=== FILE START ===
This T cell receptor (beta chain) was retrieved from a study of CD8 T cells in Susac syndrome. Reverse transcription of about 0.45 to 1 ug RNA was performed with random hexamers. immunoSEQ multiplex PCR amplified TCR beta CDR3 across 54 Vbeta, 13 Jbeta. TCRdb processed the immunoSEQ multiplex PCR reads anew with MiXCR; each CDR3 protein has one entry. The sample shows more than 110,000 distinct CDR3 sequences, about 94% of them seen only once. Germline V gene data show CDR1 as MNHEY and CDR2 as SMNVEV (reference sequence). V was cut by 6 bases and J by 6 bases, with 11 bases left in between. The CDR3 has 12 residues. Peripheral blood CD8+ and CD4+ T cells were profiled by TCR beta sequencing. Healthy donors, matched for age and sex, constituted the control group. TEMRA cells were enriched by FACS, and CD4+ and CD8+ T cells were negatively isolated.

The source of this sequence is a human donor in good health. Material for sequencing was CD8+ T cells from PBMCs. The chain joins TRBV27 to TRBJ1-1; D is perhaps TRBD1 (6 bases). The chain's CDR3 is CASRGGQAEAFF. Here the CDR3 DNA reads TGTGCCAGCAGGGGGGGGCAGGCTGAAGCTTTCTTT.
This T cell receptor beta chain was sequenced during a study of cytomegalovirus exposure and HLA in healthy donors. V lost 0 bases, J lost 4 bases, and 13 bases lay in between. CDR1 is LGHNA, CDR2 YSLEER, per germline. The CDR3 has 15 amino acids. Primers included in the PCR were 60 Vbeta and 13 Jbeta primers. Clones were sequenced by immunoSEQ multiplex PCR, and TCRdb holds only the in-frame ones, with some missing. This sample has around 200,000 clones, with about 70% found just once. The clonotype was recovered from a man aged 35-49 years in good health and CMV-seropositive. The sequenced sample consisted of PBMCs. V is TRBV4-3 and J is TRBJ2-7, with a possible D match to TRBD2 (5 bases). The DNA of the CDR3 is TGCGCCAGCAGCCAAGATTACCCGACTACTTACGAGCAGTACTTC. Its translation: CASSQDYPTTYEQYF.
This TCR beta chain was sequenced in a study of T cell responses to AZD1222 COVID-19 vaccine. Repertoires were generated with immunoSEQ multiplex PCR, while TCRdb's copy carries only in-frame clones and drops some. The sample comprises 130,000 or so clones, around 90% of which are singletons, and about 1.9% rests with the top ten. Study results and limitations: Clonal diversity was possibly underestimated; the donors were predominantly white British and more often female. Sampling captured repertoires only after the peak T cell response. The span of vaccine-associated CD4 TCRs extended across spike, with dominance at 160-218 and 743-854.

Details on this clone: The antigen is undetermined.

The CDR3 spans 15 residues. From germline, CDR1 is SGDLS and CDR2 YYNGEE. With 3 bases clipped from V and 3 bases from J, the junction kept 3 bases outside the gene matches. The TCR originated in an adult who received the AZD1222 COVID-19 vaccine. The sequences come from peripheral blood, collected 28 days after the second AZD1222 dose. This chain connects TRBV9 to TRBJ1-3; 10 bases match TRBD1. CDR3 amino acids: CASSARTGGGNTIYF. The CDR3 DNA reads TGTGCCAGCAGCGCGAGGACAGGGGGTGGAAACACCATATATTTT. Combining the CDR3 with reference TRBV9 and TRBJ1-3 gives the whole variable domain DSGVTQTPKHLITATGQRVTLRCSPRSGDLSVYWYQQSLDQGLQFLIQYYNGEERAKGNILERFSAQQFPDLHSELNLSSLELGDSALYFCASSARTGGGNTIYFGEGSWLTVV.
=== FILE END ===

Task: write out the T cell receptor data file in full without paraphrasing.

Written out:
This T cell receptor (beta chain) was retrieved from a study of CD8 T cells in Susac syndrome. Reverse transcription of about 0.45 to 1 ug RNA was performed with random hexamers. immunoSEQ multiplex PCR amplified TCR beta CDR3 across 54 Vbeta, 13 Jbeta. TCRdb processed the immunoSEQ multiplex PCR reads anew with MiXCR; each CDR3 protein has one entry. The sample shows more than 110,000 distinct CDR3 sequences, about 94% of them seen only once. Germline V gene data show CDR1 as MNHEY and CDR2 as SMNVEV (reference sequence). V was cut by 6 bases and J by 6 bases, with 11 bases left in between. The CDR3 has 12 residues. Peripheral blood CD8+ and CD4+ T cells were profiled by TCR beta sequencing. Healthy donors, matched for age and sex, constituted the control group. TEMRA cells were enriched by FACS, and CD4+ and CD8+ T cells were negatively isolated.

The source of this sequence is a human donor in good health. Material for sequencing was CD8+ T cells from PBMCs. The chain joins TRBV27 to TRBJ1-1; D is perhaps TRBD1 (6 bases). The chain's CDR3 is CASRGGQAEAFF. Here the CDR3 DNA reads TGTGCCAGCAGGGGGGGGCAGGCTGAAGCTTTCTTT.
This T cell receptor beta chain was sequenced during a study of cytomegalovirus exposure and HLA in healthy donors. V lost 0 bases, J lost 4 bases, and 13 bases lay in between. CDR1 is LGHNA, CDR2 YSLEER, per germline. The CDR3 has 15 amino acids. Primers included in the PCR were 60 Vbeta and 13 Jbeta primers. Clones were sequenced by immunoSEQ multiplex PCR, and TCRdb holds only the in-frame ones, with some missing. This sample has around 200,000 clones, with about 70% found just once. The clonotype was recovered from a man aged 35-49 years in good health and CMV-seropositive. The sequenced sample consisted of PBMCs. V is TRBV4-3 and J is TRBJ2-7, with a possible D match to TRBD2 (5 bases). The DNA of the CDR3 is TGCGCCAGCAGCCAAGATTACCCGACTACTTACGAGCAGTACTTC. Its translation: CASSQDYPTTYEQYF.
This TCR beta chain was sequenced in a study of T cell responses to AZD1222 COVID-19 vaccine. Repertoires were generated with immunoSEQ multiplex PCR, while TCRdb's copy carries only in-frame clones and drops some. The sample comprises 130,000 or so clones, around 90% of which are singletons, and about 1.9% rests with the top ten. Study results and limitations: Clonal diversity was possibly underestimated; the donors were predominantly white British and more often female. Sampling captured repertoires only after the peak T cell response. The span of vaccine-associated CD4 TCRs extended across spike, with dominance at 160-218 and 743-854.

Details on this clone: The antigen is undetermined.

The CDR3 spans 15 residues. From germline, CDR1 is SGDLS and CDR2 YYNGEE. With 3 bases clipped from V and 3 bases from J, the junction kept 3 bases outside the gene matches. The TCR originated in an adult who received the AZD1222 COVID-19 vaccine. The sequences come from peripheral blood, collected 28 days after the second AZD1222 dose. This chain connects TRBV9 to TRBJ1-3; 10 bases match TRBD1. CDR3 amino acids: CASSARTGGGNTIYF. The CDR3 DNA reads TGTGCCAGCAGCGCGAGGACAGGGGGTGGAAACACCATATATTTT. Combining the CDR3 with reference TRBV9 and TRBJ1-3 gives the whole variable domain DSGVTQTPKHLITATGQRVTLRCSPRSGDLSVYWYQQSLDQGLQFLIQYYNGEERAKGNILERFSAQQFPDLHSELNLSSLELGDSALYFCASSARTGGGNTIYFGEGSWLTVV.